There is a range of research that African Studies faculty do as well as research by graduate students in diverse units.
IAS’s Nduka Otiono is a co-editor of a special call for submissions for poetry in honour of our late Director, Professor Pius Adesanmi: Wreaths for a Wayfarer: A Poetry Anthology in Honour of Pius Adesanmi (1972-2019).
The Institute of African Studies publishes its own on-line academic journal, Nokoko.
Our graduate students conduct research on a wide range of topics related to Africa. See a list of present and past graduate student research topics.
In 2010, Carleton hosted a major workshop on Sexual Violence and Conflict in Africa.
Institute of African Studies researchers are involved in several research projects with Canadian and African partners on artisanal and small-scale mining and gender in sub-Saharan Africa.
Current Faculty Research
Multiple Modernisms: Twentieth-Century Artistic Modernisms in Global Perspective
The project brings together 14 scholars from North America, Africa, Australia, New Zealand, and the Great Britain in a comparative study of modernist Indigenous arts created around the globe during the twentieth century. Emerging from colonial and neo-colonial contexts, these arts have been left out of the standard histories. The project has been structured around four international symposia designed to generate publications which explore and position these arts in large world art histories. These conferences have been held in Ottawa (2011), England (2012), and New Zealand (2014) and the last will take place in South Africa in June 2016. (See http://multiplemodernisms.org/)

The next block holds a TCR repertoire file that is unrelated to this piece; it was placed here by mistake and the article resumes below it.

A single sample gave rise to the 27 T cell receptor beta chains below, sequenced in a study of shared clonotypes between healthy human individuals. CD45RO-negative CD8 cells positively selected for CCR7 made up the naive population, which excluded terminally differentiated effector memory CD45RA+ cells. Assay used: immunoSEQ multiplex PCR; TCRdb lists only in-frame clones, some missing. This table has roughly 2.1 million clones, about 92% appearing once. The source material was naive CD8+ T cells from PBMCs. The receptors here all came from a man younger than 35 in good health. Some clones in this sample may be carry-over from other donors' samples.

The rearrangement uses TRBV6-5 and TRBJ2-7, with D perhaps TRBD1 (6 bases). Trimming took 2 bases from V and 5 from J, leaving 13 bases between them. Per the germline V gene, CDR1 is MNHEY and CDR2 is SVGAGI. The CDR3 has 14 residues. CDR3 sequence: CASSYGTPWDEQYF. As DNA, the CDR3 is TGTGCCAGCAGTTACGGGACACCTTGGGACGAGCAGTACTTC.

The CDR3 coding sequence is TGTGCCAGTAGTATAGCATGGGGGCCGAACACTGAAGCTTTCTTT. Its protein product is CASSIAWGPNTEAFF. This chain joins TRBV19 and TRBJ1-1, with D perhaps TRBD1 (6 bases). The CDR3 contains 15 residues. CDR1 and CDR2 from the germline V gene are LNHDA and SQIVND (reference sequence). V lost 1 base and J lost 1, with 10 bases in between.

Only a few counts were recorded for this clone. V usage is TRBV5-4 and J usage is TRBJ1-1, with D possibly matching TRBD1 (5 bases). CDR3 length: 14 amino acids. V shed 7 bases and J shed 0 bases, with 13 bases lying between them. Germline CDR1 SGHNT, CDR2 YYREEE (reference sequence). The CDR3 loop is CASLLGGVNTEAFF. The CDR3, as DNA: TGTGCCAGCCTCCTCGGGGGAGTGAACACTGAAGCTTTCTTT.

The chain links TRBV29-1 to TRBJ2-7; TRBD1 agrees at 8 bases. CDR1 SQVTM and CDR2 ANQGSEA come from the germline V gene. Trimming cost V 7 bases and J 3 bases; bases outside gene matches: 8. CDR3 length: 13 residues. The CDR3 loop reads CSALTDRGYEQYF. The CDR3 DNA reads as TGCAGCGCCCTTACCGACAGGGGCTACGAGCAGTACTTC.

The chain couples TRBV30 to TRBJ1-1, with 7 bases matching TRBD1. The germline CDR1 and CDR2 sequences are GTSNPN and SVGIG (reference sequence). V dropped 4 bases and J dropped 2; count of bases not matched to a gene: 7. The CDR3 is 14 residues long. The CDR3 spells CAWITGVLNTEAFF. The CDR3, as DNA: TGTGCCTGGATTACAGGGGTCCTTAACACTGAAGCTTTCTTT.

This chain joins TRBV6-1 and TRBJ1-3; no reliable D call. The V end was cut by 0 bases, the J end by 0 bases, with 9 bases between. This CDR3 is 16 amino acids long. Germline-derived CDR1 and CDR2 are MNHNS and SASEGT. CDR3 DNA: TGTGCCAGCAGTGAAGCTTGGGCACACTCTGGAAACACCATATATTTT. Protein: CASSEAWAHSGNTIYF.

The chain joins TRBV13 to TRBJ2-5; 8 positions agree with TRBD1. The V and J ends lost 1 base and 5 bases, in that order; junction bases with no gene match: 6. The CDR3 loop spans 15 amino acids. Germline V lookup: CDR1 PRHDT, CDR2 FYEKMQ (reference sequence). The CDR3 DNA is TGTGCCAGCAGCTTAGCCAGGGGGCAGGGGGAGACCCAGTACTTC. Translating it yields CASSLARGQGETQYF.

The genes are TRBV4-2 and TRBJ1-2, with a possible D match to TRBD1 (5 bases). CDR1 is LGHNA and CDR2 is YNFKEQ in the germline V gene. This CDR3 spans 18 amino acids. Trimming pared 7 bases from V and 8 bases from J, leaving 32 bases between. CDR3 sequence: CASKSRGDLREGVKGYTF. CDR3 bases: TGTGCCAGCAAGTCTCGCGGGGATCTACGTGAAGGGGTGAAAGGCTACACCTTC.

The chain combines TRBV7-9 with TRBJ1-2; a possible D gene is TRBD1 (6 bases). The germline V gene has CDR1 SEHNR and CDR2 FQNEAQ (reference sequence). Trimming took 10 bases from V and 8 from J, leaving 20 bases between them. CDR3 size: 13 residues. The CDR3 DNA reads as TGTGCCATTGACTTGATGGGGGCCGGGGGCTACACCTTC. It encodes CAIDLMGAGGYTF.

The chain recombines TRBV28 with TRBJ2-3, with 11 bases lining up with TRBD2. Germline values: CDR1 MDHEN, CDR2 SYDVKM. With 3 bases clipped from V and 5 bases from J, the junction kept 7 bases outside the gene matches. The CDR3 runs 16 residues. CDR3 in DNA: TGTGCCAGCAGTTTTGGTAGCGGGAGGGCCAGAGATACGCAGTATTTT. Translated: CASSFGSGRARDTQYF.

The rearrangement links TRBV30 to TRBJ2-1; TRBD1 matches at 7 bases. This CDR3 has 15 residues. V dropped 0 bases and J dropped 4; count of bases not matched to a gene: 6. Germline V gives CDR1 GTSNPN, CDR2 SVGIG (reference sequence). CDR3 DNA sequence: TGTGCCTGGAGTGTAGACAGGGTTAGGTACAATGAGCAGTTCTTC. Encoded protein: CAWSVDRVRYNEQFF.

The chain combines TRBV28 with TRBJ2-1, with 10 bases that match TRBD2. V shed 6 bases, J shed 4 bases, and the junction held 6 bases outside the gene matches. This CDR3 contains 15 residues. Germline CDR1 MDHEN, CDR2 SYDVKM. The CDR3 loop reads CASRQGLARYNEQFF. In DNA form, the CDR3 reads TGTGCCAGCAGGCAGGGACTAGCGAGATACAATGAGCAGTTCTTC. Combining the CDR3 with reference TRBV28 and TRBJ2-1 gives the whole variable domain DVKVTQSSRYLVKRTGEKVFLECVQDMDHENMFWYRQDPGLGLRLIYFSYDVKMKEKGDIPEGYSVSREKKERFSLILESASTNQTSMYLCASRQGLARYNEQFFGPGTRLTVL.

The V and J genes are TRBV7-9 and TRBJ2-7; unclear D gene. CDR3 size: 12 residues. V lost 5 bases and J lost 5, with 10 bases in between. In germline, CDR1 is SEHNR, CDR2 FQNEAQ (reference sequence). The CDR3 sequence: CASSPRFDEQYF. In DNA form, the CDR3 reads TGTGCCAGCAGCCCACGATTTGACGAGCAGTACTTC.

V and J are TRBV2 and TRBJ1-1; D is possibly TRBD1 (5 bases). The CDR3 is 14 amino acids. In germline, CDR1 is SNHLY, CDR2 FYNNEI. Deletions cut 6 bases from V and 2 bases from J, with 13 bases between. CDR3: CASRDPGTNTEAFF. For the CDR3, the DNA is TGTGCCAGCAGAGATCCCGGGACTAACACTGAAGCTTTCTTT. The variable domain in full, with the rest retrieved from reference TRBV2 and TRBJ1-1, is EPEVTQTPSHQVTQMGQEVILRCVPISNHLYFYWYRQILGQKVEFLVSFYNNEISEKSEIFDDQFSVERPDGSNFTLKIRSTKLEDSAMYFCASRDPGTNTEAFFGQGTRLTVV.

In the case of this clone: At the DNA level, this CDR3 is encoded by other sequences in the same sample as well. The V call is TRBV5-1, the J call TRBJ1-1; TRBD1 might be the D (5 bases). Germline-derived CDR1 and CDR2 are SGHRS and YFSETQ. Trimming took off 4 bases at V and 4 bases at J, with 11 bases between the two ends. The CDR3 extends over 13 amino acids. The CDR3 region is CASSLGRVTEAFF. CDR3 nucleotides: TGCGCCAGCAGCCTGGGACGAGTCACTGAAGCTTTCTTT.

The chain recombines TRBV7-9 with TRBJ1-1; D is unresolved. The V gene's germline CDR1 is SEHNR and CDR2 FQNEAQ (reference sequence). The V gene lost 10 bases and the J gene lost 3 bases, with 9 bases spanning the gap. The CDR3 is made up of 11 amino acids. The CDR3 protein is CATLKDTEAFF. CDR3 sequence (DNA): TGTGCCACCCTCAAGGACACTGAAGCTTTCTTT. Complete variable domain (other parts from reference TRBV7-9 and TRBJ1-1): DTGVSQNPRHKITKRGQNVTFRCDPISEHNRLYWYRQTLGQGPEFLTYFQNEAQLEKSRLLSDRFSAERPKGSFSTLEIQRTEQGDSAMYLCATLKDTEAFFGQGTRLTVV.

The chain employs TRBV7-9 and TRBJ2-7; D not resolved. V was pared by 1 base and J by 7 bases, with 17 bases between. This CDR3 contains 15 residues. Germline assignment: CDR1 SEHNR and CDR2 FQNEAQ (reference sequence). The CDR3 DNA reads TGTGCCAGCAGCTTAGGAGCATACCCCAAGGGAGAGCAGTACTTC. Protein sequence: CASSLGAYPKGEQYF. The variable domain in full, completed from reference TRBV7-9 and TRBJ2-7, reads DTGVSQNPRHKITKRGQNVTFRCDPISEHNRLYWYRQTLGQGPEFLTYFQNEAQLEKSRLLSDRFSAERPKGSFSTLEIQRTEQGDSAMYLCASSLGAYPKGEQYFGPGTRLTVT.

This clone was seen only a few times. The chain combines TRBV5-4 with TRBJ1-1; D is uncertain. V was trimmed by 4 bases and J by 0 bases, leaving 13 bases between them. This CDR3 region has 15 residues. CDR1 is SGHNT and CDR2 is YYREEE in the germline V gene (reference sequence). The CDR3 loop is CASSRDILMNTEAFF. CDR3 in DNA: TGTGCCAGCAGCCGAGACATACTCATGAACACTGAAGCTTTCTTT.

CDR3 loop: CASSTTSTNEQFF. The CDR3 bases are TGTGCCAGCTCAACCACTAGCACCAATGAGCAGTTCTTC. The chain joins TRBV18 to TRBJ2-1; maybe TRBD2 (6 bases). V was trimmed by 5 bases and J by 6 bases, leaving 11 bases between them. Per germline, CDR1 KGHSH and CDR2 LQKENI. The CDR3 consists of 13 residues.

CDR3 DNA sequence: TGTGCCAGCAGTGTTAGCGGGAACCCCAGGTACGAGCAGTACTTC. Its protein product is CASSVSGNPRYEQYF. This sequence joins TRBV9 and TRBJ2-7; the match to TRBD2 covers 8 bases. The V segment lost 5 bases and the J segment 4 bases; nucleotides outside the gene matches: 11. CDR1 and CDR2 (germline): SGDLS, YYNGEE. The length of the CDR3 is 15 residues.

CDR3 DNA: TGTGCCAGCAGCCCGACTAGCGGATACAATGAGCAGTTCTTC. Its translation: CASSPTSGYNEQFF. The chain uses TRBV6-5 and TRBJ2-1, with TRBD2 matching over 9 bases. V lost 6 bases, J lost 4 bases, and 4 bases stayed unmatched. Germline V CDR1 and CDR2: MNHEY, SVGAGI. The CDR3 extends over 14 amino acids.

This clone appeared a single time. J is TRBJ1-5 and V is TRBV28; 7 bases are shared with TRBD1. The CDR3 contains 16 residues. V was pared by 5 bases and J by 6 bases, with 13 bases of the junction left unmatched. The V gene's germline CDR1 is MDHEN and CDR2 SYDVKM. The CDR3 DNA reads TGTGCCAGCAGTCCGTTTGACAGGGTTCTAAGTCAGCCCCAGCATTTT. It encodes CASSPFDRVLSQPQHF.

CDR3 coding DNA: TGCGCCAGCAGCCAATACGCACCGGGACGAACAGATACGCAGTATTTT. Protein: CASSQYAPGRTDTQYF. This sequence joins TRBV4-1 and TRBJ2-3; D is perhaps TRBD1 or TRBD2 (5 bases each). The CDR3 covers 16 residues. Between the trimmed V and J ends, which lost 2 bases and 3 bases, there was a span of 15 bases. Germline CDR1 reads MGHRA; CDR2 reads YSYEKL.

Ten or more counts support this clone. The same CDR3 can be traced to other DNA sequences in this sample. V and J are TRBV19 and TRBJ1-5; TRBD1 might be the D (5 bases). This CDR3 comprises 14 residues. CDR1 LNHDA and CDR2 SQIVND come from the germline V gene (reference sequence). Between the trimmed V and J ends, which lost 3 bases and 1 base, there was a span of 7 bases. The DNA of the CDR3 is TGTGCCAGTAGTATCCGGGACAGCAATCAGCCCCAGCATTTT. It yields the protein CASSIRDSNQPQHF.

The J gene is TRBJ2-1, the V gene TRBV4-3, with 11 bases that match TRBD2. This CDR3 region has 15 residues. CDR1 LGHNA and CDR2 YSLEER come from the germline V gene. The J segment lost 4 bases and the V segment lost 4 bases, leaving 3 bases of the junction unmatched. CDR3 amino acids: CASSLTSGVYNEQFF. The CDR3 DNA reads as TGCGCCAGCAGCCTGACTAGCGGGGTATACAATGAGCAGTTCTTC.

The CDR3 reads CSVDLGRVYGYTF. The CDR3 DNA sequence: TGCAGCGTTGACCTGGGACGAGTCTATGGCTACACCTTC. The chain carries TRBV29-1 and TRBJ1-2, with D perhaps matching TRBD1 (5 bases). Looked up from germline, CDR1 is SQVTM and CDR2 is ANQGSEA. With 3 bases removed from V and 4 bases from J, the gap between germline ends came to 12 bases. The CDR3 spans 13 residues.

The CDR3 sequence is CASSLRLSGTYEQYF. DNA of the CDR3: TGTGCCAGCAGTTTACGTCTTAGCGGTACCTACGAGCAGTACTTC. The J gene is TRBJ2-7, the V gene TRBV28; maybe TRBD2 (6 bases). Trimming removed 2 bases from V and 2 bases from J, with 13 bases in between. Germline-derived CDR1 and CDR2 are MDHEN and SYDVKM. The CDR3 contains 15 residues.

Canadian network of humanitarian history/Réseau canadien sur l’histoire de l’humanitaire
A multidisciplinary group of — mainly — Canadian people, interested in the History of humanitarian aid, in academia, archives and NGOs.
The African Court Research Initiative (ACRI)
Under the name, The African Court Research Initiative (ACRI), and with the collaborative support from the Pan African Lawyer’s Union, based in Arusha, Tanzania, the research project seeks to explore the limits and impact of international law as a mechanism for enhancing accountability and human rights during and after conflict as well as to contribute to the building of an expert network of scholars engaged in the analysis of the new Court, the African system, and related international justice mechanisms.